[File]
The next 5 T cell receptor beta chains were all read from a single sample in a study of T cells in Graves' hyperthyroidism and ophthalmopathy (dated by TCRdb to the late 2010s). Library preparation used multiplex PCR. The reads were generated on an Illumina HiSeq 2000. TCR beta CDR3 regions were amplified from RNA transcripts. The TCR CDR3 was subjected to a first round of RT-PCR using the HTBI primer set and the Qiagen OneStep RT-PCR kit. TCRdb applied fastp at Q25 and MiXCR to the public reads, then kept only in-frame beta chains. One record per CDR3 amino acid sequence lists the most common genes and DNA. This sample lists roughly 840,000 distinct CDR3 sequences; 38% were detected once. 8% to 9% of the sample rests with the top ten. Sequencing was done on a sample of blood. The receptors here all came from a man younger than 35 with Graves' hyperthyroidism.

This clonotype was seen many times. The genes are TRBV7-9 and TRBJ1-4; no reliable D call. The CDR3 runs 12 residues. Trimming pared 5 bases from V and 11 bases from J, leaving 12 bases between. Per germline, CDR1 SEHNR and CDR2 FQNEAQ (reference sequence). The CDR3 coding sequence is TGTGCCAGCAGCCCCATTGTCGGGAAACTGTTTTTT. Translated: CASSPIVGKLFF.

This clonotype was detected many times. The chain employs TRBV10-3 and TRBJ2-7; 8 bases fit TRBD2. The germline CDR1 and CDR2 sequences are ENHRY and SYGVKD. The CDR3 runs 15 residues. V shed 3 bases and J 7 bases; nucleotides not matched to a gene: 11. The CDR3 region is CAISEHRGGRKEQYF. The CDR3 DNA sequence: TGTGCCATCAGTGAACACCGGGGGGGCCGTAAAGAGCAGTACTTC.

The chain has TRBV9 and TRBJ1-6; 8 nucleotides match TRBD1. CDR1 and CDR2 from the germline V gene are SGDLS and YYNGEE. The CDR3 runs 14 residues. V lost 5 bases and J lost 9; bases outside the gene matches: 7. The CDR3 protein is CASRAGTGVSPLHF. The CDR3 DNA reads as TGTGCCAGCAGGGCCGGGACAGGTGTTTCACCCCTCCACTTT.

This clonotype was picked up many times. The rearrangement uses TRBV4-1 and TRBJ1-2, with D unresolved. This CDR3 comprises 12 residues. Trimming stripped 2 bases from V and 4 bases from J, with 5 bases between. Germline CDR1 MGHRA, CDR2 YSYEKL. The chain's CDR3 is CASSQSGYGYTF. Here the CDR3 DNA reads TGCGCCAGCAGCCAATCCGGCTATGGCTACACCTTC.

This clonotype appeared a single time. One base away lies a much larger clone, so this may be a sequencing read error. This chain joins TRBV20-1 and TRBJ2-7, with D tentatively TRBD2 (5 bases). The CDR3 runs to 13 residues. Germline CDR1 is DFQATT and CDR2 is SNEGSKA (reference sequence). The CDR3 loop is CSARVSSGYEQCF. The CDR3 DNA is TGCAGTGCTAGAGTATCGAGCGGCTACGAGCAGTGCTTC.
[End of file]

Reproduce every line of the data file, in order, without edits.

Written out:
The next 5 T cell receptor beta chains were all read from a single sample in a study of T cells in Graves' hyperthyroidism and ophthalmopathy (dated by TCRdb to the late 2010s). Library preparation used multiplex PCR. The reads were generated on an Illumina HiSeq 2000. TCR beta CDR3 regions were amplified from RNA transcripts. The TCR CDR3 was subjected to a first round of RT-PCR using the HTBI primer set and the Qiagen OneStep RT-PCR kit. TCRdb applied fastp at Q25 and MiXCR to the public reads, then kept only in-frame beta chains. One record per CDR3 amino acid sequence lists the most common genes and DNA. This sample lists roughly 840,000 distinct CDR3 sequences; 38% were detected once. 8% to 9% of the sample rests with the top ten. Sequencing was done on a sample of blood. The receptors here all came from a man younger than 35 with Graves' hyperthyroidism.

This clonotype was seen many times. The genes are TRBV7-9 and TRBJ1-4; no reliable D call. The CDR3 runs 12 residues. Trimming pared 5 bases from V and 11 bases from J, leaving 12 bases between. Per germline, CDR1 SEHNR and CDR2 FQNEAQ (reference sequence). The CDR3 coding sequence is TGTGCCAGCAGCCCCATTGTCGGGAAACTGTTTTTT. Translated: CASSPIVGKLFF.

This clonotype was detected many times. The chain employs TRBV10-3 and TRBJ2-7; 8 bases fit TRBD2. The germline CDR1 and CDR2 sequences are ENHRY and SYGVKD. The CDR3 runs 15 residues. V shed 3 bases and J 7 bases; nucleotides not matched to a gene: 11. The CDR3 region is CAISEHRGGRKEQYF. The CDR3 DNA sequence: TGTGCCATCAGTGAACACCGGGGGGGCCGTAAAGAGCAGTACTTC.

The chain has TRBV9 and TRBJ1-6; 8 nucleotides match TRBD1. CDR1 and CDR2 from the germline V gene are SGDLS and YYNGEE. The CDR3 runs 14 residues. V lost 5 bases and J lost 9; bases outside the gene matches: 7. The CDR3 protein is CASRAGTGVSPLHF. The CDR3 DNA reads as TGTGCCAGCAGGGCCGGGACAGGTGTTTCACCCCTCCACTTT.

This clonotype was picked up many times. The rearrangement uses TRBV4-1 and TRBJ1-2, with D unresolved. This CDR3 comprises 12 residues. Trimming stripped 2 bases from V and 4 bases from J, with 5 bases between. Germline CDR1 MGHRA, CDR2 YSYEKL. The chain's CDR3 is CASSQSGYGYTF. Here the CDR3 DNA reads TGCGCCAGCAGCCAATCCGGCTATGGCTACACCTTC.

This clonotype appeared a single time. One base away lies a much larger clone, so this may be a sequencing read error. This chain joins TRBV20-1 and TRBJ2-7, with D tentatively TRBD2 (5 bases). The CDR3 runs to 13 residues. Germline CDR1 is DFQATT and CDR2 is SNEGSKA (reference sequence). The CDR3 loop is CSARVSSGYEQCF. The CDR3 DNA is TGCAGTGCTAGAGTATCGAGCGGCTACGAGCAGTGCTTC.